Another favorite thing to report this week. And this one is a direct result of listening to Miss Favorite Thing, Meghan's podcast. It is Henna. I am a woman, reaching "a certain age", and have begun the vane pursuit of keeping the grey hairs at bay. Now, I love dyeing yarn. Dyeing my hair on the other hand, not so much. Chemicals are smelly and leave my hair dry and heaven knows what they do to the environment. So when Meghan mentioned she uses henna to color her hair, I thought I'd give it a try. She recommended the Henna for Hair website. There is a metric ton of information on this site. If you are at all interested in hennaing your hair, go hear and read up on it. I used henna from Rainbow Research. Their's is pure henna, but the henna's are preblended so you can achieve the level of red you want without having to blend your own henna. I chose Mahogany. The process is messy, but there is no bad smell. It's very herbal. The stuff was very hard to rinse out, it's kind of like packing your hair with mud and trying to rinse it out. However, it was really worth it. The color is absolutely even. I've never had that result with chemical dye. It's a lovely old penny color, not too bright coppery but not brown either. My hair is soft and manageable. No pictures, sorry, I'm not so good with the self portraits of the back of my head. But take my word for it, it's definitely worth a try if you are looking for a natural alternative to coloring your hair.

PS...title comes from the fantabulous film "Wallace & Gromit in The Curse of the Were-Rabbit".

Sunday, May 11, 2008

Smacking singles

No, I'm not going around taking potshots at the romantically unattached. I am, however, showing my yarn who's boss. There has been a lot of talk lately on Ravelry, in Spin Off, on Yahoo groups, etc about setting twist in your handspun by whacking your wet yarn against a table or some such to help distribute the twist and energy more evenly throughout the yarn. Jen finally convinced me to give it a try. I'm still on my quest to learn to spin a decent singles yarn. Here is my latest attempt with some corriedale roving I hand dyed. As you can see, the yarn is quite energized. There are kinks and coils and the yarn doesn't even begin to hang straight. Into a sink of very warm water with a bit of shampoo for a half hour soak. By then the water had cooled so I drained the sink and gently rinsed in cool water. I squeezed as much water from the yarn as possible (this helps to minimize mess in the next step). Then I held the skein by one end and smacked it against the shower wall. I did this a few times, then turned the skein and did it again. I believe I did about 8 or 9 whacks in all. Just be sure to get as much water out as possible or you'll get a face full of water! I've heard of people twirling their skein of yarn airplane-style over their head (outside of course) to use centrifugal force to help remove water. I'm going to have to try this one day (when the neighbors aren't out of course!) I hung the skein to dry and here's the end result. Oh yeah, BIG difference! I am quite surprised and impressed. The twist definitely redistributed itself and the yarn is much more balanced. I still have a ways to go at achieving the lofty soft twist single I'm aiming for. But this technique transformed a pretty rough looking skein into a lovely bit of quite usable yarn. Thanks Jen for pushing me to try this!!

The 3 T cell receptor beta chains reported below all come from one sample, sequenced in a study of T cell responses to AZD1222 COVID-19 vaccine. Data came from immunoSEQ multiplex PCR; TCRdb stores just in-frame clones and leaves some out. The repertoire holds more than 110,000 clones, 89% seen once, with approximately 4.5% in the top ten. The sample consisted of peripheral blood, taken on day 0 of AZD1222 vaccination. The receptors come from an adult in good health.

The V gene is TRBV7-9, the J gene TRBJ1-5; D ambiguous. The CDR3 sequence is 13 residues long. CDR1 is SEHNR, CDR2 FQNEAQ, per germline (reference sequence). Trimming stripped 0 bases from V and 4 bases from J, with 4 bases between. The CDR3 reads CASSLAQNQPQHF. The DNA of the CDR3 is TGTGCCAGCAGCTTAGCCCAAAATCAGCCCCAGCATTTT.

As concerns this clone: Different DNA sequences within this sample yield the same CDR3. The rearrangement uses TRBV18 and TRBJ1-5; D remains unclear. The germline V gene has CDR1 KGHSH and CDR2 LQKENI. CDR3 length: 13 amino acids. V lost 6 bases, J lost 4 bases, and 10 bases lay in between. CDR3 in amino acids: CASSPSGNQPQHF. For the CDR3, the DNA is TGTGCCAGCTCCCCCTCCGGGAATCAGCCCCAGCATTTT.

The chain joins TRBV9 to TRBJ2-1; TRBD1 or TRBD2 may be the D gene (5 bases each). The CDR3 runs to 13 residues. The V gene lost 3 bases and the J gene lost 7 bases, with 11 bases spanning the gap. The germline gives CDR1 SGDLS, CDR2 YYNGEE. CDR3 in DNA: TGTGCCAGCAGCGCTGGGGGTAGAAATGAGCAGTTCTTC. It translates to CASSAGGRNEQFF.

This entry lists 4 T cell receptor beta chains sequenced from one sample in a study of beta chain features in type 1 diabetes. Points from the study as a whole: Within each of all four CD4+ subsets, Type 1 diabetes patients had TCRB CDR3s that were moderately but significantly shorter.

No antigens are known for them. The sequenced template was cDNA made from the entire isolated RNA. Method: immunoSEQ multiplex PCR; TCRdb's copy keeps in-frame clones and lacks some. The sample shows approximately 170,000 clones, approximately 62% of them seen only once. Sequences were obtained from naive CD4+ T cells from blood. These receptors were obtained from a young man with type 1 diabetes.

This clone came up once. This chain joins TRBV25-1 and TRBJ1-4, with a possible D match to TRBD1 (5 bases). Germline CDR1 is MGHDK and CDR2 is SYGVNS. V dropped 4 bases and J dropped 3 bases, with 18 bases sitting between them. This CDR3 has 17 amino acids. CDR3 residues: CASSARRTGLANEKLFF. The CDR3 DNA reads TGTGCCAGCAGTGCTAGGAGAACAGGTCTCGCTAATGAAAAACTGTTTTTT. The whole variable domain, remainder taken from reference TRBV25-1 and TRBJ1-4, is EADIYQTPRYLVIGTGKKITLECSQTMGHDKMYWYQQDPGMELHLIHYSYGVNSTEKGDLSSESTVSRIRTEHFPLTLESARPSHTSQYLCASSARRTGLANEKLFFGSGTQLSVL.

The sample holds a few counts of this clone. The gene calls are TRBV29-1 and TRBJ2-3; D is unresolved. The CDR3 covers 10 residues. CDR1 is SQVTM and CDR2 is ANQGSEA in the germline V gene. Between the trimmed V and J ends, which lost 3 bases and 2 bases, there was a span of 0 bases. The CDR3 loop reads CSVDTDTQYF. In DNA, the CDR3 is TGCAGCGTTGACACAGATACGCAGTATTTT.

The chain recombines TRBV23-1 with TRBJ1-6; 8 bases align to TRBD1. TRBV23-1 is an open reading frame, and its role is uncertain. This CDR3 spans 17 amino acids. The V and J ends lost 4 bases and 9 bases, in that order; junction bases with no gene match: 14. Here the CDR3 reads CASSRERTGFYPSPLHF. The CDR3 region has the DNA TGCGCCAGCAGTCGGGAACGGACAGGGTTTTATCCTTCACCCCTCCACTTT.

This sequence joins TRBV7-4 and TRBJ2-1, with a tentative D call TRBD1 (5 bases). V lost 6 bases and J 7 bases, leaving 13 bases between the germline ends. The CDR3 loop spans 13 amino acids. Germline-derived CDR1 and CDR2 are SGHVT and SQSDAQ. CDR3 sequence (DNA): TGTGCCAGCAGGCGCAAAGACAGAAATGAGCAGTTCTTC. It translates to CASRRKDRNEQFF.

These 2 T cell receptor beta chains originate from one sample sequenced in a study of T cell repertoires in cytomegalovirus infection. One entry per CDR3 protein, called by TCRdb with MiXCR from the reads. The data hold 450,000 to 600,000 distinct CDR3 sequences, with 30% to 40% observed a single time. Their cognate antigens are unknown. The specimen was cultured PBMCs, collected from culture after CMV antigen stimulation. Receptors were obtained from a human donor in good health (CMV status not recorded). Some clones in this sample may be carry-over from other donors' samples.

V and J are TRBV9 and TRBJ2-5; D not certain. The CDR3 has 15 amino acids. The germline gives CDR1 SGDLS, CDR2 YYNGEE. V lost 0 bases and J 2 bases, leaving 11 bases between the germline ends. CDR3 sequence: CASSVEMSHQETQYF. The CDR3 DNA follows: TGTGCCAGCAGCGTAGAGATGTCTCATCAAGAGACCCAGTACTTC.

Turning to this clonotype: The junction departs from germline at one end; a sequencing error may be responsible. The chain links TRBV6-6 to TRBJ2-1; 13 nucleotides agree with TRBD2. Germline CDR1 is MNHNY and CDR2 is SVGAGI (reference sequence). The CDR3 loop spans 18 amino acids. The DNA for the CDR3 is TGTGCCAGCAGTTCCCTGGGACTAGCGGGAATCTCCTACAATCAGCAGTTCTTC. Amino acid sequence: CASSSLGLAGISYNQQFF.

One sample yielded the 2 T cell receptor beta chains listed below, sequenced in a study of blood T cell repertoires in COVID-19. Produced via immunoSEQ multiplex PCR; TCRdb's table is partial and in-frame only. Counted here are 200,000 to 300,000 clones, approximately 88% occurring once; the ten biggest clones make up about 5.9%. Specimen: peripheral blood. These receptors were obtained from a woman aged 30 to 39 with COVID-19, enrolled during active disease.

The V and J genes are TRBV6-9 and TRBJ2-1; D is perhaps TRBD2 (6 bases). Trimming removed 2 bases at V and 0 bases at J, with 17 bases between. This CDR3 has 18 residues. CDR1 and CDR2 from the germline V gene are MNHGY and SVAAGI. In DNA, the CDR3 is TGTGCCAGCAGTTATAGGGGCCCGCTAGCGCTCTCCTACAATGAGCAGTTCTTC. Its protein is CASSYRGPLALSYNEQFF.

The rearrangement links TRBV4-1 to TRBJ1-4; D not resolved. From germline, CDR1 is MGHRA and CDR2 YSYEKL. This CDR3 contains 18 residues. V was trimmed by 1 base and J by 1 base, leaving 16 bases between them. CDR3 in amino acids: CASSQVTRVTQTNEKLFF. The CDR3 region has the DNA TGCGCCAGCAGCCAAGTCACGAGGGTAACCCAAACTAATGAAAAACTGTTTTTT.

Since my last post, I have finished the Spa Slippers.They have been sent on to the one who requested them and thankfully they fit her well. One of
these days I must make myself a pair of these.

I finished spinning and plying the Gryffindor yarn.
I loves it! The picture doesn't do it justice. The burgundy and gold subtly change throughout and the dark brown/black really sets it off. This yarn is destined to be fingerless mitts.

One stash acquisition to show:
This is Pigeonroof Studios superwash BFL roving in Nightshade purchased from a fellow Raveler who is destashing. I adore the colors in this and can't wait to see how it spins up.

On my needles: Jack socks, I'm almost to the heel of sock #1; Darvoset socks, finished sock #1 and just past the toe on sock #2; Milan cardigan, finished both fronts and back, seamed the should
ers and half way up the first sleeve.

Although I've got at least a few weeks of knitting left on Milan, I broke down and ordered yarn for Flyingdales. I was going to go with Valley Yarns Sugarloaf, but ended up ordering a new yarn called Country by NaturallyCaron. This yarn looks and sounds very interesting, a microfiber/merino blend. I ordered it from a place with a good return policy, just in case, but I've been happy with most everything I've tried from Caron so I'm confident this will be a worthwhile purchase.

A new podcast to check out...The Knitmore Girls. This is a mother and daughter team who podcast about their knitting. They are delightful.

I've gotten the garden all planted for the year. I changed the layout this year and we removed some ornamental grasses from one bed that we can now use for vegetables, so we are trying some new stuff this year. Here we have onions, peppers, cucumbers and (eventually) acorn squash with a cherry tomato plant in the pot. This long bed has eggplant, basil, tomatoes and zucchini.
And this little bed has butternut squash and broccoli. There's still some work to be done on the beds, the little bed needs edging and more grass patch around the perimeter and I want to get straw down on everything, but for the most part it's done and we need only wait for mother nature to do her thing.